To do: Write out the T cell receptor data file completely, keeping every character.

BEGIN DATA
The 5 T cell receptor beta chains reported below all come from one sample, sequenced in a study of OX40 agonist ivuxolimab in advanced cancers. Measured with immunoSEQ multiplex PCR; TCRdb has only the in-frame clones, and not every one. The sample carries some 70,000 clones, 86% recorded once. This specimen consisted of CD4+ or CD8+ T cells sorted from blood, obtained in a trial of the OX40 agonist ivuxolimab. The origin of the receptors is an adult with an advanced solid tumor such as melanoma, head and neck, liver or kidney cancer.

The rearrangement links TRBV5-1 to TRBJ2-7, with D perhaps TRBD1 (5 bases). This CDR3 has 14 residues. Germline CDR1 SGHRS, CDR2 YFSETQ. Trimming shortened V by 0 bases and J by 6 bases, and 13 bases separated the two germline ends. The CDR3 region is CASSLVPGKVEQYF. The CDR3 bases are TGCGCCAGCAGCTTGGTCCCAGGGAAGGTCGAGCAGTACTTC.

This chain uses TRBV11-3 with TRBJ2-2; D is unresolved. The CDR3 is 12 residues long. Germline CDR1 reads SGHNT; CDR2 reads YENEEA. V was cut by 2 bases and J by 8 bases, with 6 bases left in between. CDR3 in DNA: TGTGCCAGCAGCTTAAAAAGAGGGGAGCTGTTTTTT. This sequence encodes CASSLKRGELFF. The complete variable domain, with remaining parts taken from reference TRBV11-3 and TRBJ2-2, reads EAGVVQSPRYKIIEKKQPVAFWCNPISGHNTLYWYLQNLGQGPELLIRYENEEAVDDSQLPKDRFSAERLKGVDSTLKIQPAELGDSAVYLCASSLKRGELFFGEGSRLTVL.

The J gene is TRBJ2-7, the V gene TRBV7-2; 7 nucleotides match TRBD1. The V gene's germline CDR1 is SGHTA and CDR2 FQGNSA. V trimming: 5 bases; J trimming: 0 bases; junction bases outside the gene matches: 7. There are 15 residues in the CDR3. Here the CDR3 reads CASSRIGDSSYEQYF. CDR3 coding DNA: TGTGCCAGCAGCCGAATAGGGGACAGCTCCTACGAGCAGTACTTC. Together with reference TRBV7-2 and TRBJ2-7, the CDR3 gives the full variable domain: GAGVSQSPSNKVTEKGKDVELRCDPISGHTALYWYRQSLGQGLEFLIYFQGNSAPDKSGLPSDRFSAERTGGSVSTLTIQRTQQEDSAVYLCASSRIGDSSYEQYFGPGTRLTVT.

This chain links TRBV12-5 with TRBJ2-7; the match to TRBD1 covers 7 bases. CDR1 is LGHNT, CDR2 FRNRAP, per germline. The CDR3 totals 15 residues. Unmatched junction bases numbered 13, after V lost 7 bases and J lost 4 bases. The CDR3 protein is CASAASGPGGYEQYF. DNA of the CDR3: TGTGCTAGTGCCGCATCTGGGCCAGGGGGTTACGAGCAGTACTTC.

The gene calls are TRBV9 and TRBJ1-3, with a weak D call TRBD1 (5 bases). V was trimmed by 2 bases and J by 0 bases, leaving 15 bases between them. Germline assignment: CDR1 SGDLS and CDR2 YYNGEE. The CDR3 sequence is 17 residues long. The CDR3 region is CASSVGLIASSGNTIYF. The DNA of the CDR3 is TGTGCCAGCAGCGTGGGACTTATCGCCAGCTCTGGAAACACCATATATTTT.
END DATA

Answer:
The 5 T cell receptor beta chains reported below all come from one sample, sequenced in a study of OX40 agonist ivuxolimab in advanced cancers. Measured with immunoSEQ multiplex PCR; TCRdb has only the in-frame clones, and not every one. The sample carries some 70,000 clones, 86% recorded once. This specimen consisted of CD4+ or CD8+ T cells sorted from blood, obtained in a trial of the OX40 agonist ivuxolimab. The origin of the receptors is an adult with an advanced solid tumor such as melanoma, head and neck, liver or kidney cancer.

The rearrangement links TRBV5-1 to TRBJ2-7, with D perhaps TRBD1 (5 bases). This CDR3 has 14 residues. Germline CDR1 SGHRS, CDR2 YFSETQ. Trimming shortened V by 0 bases and J by 6 bases, and 13 bases separated the two germline ends. The CDR3 region is CASSLVPGKVEQYF. The CDR3 bases are TGCGCCAGCAGCTTGGTCCCAGGGAAGGTCGAGCAGTACTTC.

This chain uses TRBV11-3 with TRBJ2-2; D is unresolved. The CDR3 is 12 residues long. Germline CDR1 reads SGHNT; CDR2 reads YENEEA. V was cut by 2 bases and J by 8 bases, with 6 bases left in between. CDR3 in DNA: TGTGCCAGCAGCTTAAAAAGAGGGGAGCTGTTTTTT. This sequence encodes CASSLKRGELFF. The complete variable domain, with remaining parts taken from reference TRBV11-3 and TRBJ2-2, reads EAGVVQSPRYKIIEKKQPVAFWCNPISGHNTLYWYLQNLGQGPELLIRYENEEAVDDSQLPKDRFSAERLKGVDSTLKIQPAELGDSAVYLCASSLKRGELFFGEGSRLTVL.

The J gene is TRBJ2-7, the V gene TRBV7-2; 7 nucleotides match TRBD1. The V gene's germline CDR1 is SGHTA and CDR2 FQGNSA. V trimming: 5 bases; J trimming: 0 bases; junction bases outside the gene matches: 7. There are 15 residues in the CDR3. Here the CDR3 reads CASSRIGDSSYEQYF. CDR3 coding DNA: TGTGCCAGCAGCCGAATAGGGGACAGCTCCTACGAGCAGTACTTC. Together with reference TRBV7-2 and TRBJ2-7, the CDR3 gives the full variable domain: GAGVSQSPSNKVTEKGKDVELRCDPISGHTALYWYRQSLGQGLEFLIYFQGNSAPDKSGLPSDRFSAERTGGSVSTLTIQRTQQEDSAVYLCASSRIGDSSYEQYFGPGTRLTVT.

This chain links TRBV12-5 with TRBJ2-7; the match to TRBD1 covers 7 bases. CDR1 is LGHNT, CDR2 FRNRAP, per germline. The CDR3 totals 15 residues. Unmatched junction bases numbered 13, after V lost 7 bases and J lost 4 bases. The CDR3 protein is CASAASGPGGYEQYF. DNA of the CDR3: TGTGCTAGTGCCGCATCTGGGCCAGGGGGTTACGAGCAGTACTTC.

The gene calls are TRBV9 and TRBJ1-3, with a weak D call TRBD1 (5 bases). V was trimmed by 2 bases and J by 0 bases, leaving 15 bases between them. Germline assignment: CDR1 SGDLS and CDR2 YYNGEE. The CDR3 sequence is 17 residues long. The CDR3 region is CASSVGLIASSGNTIYF. The DNA of the CDR3 is TGTGCCAGCAGCGTGGGACTTATCGCCAGCTCTGGAAACACCATATATTTT.